Festive seasons come and go, but the Lunar New Year is the one annual holiday where luxury watchmakers really invest their time and creativity producing designs that feature the latest zodiac animal of the year. It provides brands with an opportunity to connect with one of their most important customer bases — the East Asian consumer — and show off their unique artistry.
The Year of the Rabbit, the fourth animal in the 12-year cycle, has inspired a range of limited-edition designs from naturalistic impressions to playful cartoonish images of bunnies skipping around the dial. Watchmakers are hoping these will help boost a market that has suffered during China’s strict COVID-19 policies.
In 2022, China’s luxury watch market was worth $10.36 billion, even though Swiss watch exports to the mainland fell by 12.3 percent in the first nine months of last year, according to Bloomberg Intelligence. Meanwhile, exports to Hong Kong, a significant hub for luxury watch exports to Chinese buyers, dipped by 10.4 percent. In contrast, exports to America grew 28.5 percent over the same period.
Even in November, the decline continued with sales down 11.5 percent in China and 8.9 percent in Hong Kong, according to the Federation of the Swiss Watch Industry. However, Bloomberg states that among luxury brands operating in China, watchmakers held up better than most.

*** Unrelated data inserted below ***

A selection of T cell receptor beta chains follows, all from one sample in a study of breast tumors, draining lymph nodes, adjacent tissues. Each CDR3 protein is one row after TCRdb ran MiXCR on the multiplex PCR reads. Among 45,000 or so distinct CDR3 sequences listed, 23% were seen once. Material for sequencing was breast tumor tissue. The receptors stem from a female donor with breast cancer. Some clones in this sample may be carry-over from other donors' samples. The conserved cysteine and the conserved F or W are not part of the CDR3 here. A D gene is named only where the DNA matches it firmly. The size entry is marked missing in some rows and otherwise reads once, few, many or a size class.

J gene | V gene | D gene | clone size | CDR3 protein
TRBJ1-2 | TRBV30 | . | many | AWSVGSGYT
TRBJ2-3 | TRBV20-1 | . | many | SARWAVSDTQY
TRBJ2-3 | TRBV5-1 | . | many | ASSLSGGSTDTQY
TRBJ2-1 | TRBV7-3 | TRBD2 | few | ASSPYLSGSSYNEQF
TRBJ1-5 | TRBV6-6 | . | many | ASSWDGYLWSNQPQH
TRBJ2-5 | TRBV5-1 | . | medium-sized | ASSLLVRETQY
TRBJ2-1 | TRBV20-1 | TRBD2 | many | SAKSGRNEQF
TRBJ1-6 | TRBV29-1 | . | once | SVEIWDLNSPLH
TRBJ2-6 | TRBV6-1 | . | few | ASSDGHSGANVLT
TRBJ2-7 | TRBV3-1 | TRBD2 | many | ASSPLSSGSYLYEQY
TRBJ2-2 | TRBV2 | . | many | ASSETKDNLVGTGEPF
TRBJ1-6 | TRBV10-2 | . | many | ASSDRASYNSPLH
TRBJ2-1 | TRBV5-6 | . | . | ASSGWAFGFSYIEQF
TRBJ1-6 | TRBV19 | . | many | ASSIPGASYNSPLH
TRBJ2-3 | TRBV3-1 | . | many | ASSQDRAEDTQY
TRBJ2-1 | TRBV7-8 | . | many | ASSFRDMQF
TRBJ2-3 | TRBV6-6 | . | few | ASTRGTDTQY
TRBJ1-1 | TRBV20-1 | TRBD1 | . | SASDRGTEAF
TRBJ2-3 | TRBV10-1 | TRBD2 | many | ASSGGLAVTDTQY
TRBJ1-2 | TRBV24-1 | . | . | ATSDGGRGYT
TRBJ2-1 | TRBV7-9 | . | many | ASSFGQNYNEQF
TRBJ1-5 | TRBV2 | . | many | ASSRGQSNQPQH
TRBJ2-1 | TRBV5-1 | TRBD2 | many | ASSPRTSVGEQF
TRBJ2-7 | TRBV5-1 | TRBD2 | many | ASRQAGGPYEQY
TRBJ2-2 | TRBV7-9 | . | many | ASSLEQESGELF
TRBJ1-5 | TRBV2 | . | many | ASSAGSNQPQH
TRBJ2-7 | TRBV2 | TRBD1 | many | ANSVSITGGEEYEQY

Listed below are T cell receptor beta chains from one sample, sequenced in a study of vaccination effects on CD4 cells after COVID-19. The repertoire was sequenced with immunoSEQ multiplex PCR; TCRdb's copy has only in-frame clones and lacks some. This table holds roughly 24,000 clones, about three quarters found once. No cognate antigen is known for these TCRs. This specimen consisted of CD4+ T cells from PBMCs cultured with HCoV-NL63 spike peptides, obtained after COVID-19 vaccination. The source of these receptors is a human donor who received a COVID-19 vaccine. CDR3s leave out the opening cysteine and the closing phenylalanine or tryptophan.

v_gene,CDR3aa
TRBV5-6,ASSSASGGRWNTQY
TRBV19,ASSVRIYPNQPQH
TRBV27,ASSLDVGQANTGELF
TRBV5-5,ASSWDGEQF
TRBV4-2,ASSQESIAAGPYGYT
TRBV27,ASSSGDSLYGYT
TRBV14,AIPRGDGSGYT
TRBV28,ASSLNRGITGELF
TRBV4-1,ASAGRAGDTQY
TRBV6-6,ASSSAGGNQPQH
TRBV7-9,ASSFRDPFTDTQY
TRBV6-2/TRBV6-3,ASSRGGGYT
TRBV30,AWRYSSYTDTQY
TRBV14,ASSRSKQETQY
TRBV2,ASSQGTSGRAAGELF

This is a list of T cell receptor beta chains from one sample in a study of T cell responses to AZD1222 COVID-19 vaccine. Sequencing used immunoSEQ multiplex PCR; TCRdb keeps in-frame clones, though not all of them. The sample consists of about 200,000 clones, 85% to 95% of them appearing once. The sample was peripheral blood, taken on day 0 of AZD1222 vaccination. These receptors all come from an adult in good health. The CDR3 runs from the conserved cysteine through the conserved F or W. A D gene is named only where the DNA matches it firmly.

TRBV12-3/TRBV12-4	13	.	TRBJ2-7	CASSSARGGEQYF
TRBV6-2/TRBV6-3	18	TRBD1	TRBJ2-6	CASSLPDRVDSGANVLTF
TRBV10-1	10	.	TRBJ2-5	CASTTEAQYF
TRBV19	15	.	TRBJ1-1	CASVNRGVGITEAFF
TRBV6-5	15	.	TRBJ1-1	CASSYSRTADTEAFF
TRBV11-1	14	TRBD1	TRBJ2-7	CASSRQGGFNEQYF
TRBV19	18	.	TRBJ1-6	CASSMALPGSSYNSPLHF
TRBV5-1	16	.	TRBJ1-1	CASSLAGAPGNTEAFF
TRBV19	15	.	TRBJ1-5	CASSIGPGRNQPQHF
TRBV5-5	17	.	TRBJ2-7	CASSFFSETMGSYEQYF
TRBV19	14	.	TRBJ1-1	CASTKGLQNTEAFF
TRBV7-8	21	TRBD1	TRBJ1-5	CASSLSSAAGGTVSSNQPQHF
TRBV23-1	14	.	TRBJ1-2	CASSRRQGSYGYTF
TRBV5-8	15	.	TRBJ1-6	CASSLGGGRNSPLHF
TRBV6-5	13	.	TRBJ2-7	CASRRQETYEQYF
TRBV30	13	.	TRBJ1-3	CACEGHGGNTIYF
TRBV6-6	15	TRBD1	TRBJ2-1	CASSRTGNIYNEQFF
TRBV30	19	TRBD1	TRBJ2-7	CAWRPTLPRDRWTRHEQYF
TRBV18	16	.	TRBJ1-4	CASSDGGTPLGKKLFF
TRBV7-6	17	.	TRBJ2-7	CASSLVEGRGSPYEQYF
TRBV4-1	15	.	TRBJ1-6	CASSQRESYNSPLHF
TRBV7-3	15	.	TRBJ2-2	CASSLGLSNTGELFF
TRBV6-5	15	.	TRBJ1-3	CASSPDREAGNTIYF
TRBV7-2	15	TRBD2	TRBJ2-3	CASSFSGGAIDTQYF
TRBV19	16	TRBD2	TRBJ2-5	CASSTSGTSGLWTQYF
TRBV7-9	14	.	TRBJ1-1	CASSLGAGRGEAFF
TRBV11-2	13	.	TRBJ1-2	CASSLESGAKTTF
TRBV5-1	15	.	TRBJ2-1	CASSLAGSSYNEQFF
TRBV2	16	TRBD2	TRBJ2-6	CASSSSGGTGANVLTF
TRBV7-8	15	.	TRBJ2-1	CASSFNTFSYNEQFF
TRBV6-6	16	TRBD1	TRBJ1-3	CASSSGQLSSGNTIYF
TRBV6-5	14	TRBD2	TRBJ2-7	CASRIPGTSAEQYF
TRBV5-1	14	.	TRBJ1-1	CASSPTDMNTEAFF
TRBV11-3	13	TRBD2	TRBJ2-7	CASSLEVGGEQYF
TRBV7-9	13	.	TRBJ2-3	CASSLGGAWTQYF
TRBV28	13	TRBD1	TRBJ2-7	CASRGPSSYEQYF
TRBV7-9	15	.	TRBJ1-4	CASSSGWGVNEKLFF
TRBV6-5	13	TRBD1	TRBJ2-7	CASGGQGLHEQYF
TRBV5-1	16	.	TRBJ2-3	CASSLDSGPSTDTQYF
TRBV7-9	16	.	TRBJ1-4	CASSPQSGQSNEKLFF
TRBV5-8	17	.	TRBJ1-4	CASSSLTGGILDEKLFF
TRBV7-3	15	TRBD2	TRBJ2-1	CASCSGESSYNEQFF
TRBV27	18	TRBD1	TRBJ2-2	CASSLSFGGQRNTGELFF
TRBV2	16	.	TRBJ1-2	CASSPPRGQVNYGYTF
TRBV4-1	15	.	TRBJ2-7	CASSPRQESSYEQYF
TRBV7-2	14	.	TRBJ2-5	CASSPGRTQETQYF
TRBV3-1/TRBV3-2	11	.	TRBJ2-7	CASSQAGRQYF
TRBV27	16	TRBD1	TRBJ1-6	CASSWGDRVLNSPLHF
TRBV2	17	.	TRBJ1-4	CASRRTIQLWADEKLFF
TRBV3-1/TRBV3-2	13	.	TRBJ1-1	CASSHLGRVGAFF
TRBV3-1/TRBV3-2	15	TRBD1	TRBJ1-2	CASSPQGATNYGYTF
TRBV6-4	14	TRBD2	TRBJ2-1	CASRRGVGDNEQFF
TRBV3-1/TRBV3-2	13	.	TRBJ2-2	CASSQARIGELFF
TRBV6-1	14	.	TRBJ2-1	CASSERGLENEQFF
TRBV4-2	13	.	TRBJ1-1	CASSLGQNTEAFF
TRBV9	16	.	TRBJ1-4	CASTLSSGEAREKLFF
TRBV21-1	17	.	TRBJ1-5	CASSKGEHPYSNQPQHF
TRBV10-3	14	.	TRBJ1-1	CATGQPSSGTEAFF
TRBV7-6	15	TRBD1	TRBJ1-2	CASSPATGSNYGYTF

The loosening of restrictions and the renewed sense of optimism among Chinese consumers may be just the fillip luxury watchmakers need as people start traveling and shopping again. Considered the luckiest of the zodiac signs, the brands are hoping some of the rabbit’s good fortune will brush off on their sales.
From whimsical Gucci’s to Chopard’s timeless interpretations
Gucci’s playful designs tie into its fashion capsule collection, which feature whimsical motifs of rabbits on G-Timeless watches or as part of a monogram pattern, with prices falling under $1,000. Most luxury brands, however, are using the Lunar New Year opportunity to emphasize standout complications on their timepieces and their métiers d’art skills.
Harry Winston and Chopard, for example, have presented their own interpretations of the legend of the Jade Rabbit. Since 2016, Harry Winston has celebrated the Lunar New Year by depicting a zodiac animal on a timepiece, and this year, a gold rabbit picking wildflowers graces the Premier Automatic 36mm model. Chopard has two limited-edition models of 88 pieces each, one for its Happy Sport model and the other for its L.U.C XP 39.5mm model featuring the ancient Japanese Urushi lacquer, which will sell for $26,200.
The Year of the Rabbit is the last in Piaget’s zodiac series of 38mm Altiplano models and uses the same Grand Feu Cloisonné enamel as the others. Created by master enameller Anita Porchet, the 38 limited-edition pieces retail for $71,000 each. Elsewhere, fluffy rabbits playfully skip around the dial of Breguet’s Classique 9075, which uses enamel and engraving like Van Cleef & Arpels’ Lady Duo de Lapins model to target the female consumer.